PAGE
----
As Melbourne WebFest (MWF) concluded their fourth year, we had the opportunity to chat with Festival Director and Co-Founder, Steinar Ellingsen. He's no stranger to web series having created one of his own and produced a few others. Check out our interview with him below!
netTVnow: How did you get involved with MWF?
Steiner Ellingsen: I’m one of the co-founders. In 2012 I went to LA with my series The Inland Sea: An Australian Odyssey, and met a bunch of content makers, many from Australia— and Melbourne. It was a big event with hundreds of creators attending, with around 200 series showing. Australia was the third biggest country in terms of how many series were screening in the program. It was pretty obvious we needed to something similar in our own backyard.
netTVnow: How has MWF grown since it started and where do you hope the festival will be in the next few years?
SE: We just finished the fourth year, and it’s been a steep growth over the four years. We started as a one-day festival in studio building in the Western suburbs in Melbourne. It was cool. A bunch of creators hanging out on bean bags, drinking hot chocolate and beer (not at the same time), and eating food from food trucks. We had screenings, discussion panels and awards. It was a great start, but we always wanted the festival to be an event for everybody. We want it to be for general public as well as for creators and industry people, so it was an important move to the CBD and Fed Square in the second year.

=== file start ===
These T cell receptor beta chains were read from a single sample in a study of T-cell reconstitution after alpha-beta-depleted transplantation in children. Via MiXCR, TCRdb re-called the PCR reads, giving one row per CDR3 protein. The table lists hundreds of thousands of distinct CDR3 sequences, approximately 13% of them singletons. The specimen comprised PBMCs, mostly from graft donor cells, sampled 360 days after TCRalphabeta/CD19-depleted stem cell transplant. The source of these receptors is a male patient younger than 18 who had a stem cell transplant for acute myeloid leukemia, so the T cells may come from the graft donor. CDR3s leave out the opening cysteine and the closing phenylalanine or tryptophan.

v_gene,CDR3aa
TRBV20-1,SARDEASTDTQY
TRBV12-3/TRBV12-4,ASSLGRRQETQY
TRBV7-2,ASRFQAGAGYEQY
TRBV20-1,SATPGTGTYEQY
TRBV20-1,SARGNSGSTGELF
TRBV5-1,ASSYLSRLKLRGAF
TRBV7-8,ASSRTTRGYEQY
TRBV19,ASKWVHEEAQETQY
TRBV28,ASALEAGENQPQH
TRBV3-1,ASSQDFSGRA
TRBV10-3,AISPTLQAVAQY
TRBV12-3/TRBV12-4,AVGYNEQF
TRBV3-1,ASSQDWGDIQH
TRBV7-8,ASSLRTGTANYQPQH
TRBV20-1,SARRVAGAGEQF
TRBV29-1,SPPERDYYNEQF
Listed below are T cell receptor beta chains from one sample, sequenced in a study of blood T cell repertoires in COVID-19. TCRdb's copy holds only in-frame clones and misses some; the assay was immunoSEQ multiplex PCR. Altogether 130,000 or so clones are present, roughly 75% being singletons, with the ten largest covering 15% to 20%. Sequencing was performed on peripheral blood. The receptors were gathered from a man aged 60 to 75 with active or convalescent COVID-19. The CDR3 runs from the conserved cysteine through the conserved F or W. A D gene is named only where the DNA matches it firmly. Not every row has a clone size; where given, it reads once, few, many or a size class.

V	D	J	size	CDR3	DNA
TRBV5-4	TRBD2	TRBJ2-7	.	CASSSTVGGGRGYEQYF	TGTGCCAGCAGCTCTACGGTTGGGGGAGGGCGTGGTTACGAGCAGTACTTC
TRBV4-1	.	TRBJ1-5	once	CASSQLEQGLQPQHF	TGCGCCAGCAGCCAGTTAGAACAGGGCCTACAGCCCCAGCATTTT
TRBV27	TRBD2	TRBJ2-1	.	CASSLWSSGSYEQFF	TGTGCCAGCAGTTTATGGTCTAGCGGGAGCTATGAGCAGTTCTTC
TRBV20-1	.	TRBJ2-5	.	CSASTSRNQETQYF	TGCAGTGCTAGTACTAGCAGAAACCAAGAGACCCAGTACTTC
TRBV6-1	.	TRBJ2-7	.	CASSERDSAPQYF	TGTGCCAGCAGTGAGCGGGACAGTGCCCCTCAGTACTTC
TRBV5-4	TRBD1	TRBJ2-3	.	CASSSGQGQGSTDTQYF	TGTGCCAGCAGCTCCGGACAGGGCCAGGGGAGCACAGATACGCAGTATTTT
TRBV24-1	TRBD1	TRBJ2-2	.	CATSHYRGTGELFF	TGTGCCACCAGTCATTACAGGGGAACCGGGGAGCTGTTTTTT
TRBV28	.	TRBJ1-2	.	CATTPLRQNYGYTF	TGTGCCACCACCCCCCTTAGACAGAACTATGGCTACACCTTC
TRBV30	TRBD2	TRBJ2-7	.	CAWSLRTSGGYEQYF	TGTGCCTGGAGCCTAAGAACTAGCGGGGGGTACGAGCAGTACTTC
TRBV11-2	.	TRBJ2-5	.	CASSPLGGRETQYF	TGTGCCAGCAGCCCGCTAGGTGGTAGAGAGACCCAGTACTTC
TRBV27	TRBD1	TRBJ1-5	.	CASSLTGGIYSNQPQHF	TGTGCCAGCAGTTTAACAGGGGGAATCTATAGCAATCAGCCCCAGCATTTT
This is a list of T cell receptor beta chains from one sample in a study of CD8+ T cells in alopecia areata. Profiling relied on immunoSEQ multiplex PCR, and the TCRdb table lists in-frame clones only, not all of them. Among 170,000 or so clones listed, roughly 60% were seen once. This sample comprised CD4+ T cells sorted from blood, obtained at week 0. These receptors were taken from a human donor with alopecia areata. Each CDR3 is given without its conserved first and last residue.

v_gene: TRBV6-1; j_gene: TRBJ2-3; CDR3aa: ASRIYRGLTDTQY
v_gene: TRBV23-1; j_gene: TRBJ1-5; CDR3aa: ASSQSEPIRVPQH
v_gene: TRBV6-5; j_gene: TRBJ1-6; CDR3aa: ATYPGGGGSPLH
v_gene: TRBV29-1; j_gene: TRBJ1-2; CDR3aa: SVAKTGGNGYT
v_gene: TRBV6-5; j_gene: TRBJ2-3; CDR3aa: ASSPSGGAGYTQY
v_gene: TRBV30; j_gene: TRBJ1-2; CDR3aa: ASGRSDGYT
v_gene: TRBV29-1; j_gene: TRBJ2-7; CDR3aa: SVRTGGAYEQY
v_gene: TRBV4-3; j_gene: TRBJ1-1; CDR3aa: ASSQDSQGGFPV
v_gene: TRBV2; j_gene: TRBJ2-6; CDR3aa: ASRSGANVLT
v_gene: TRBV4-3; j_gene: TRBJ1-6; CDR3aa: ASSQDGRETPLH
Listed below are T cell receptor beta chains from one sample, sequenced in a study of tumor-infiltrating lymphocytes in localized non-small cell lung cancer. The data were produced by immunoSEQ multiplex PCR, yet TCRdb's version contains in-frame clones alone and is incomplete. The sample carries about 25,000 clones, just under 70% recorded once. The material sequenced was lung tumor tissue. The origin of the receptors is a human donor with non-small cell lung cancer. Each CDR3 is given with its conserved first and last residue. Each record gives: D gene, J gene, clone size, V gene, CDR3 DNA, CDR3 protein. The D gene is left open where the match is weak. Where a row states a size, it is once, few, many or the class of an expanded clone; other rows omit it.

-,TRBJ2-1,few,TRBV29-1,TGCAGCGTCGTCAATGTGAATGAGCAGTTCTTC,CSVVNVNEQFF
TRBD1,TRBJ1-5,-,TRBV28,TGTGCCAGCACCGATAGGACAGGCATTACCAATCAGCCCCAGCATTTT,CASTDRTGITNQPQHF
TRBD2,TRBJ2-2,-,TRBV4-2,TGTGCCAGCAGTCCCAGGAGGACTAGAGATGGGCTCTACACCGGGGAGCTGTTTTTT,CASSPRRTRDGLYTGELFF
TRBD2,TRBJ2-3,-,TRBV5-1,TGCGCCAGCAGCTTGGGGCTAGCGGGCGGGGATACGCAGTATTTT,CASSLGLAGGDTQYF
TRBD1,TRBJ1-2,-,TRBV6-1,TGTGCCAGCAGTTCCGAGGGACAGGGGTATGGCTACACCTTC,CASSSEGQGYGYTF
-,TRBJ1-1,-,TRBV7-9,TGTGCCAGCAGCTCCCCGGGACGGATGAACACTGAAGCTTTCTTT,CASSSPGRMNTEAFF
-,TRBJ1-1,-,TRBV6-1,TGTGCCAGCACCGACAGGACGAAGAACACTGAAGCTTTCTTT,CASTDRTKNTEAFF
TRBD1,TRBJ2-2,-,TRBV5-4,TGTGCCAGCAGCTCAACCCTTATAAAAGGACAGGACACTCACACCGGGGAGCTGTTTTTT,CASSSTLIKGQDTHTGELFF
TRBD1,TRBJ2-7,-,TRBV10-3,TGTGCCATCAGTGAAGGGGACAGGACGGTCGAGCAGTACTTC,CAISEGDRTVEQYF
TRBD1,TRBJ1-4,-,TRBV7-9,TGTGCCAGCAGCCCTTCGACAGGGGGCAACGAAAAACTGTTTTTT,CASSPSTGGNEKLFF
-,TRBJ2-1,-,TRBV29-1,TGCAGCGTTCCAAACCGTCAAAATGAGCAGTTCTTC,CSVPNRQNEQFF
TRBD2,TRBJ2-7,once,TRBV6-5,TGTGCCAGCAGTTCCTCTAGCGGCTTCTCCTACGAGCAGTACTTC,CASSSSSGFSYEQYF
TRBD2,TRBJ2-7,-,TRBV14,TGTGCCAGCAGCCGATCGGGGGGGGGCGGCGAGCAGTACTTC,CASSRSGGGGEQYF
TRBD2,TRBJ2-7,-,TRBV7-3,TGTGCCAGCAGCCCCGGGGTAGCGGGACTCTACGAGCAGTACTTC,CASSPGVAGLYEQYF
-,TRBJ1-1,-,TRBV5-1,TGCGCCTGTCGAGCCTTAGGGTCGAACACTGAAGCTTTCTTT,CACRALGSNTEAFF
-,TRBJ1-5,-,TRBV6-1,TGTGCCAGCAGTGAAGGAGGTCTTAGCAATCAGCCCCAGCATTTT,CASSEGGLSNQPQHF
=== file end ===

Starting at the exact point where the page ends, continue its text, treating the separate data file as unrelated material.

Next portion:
We’ve always been about acknowledging amazing work done by creators and crews and about creating a space for networking. In the last couple of years we’ve stepped up the program a lot in terms of professional development to help creators get better at what they do. In terms of appealing to general public, we’re still very much running an awareness campaign, showcasing some of the best digital series from around the globe — helping people cut through the noise that is the internet, and to also present content that is yet to be publicly available.
This year we also ran a pitching competition for the first time in association with digital platform ABC iview, which we were really excited about. We had been talking to the ABC about this for a while, and earlier in the year the stars aligned. It’s great that we’re able to not only recognise work that has been done, but that we’re also offering opportunities for new work to be made.
We’re always trying to get better at what we do — and that is to offer value for content creators and for attendees of the festival. We hope to be able to offer more opportunities for people make new work in the future.
netTVnow: What's your background in the industry?
SE: I’m a journalist by trade; I worked for a Norwegian newspaper for a number of years before relocating to Australia, and moving into academia. That’s actually how I stumbled into web series. When I started my PhD in 2008, I wanted to do a creative project involving video on the web. When I came across the label “web series”, it was like discovering a door a secret new world. It was amazing.
netTVnow: I know you've created some web series of your own, can you tell me about them?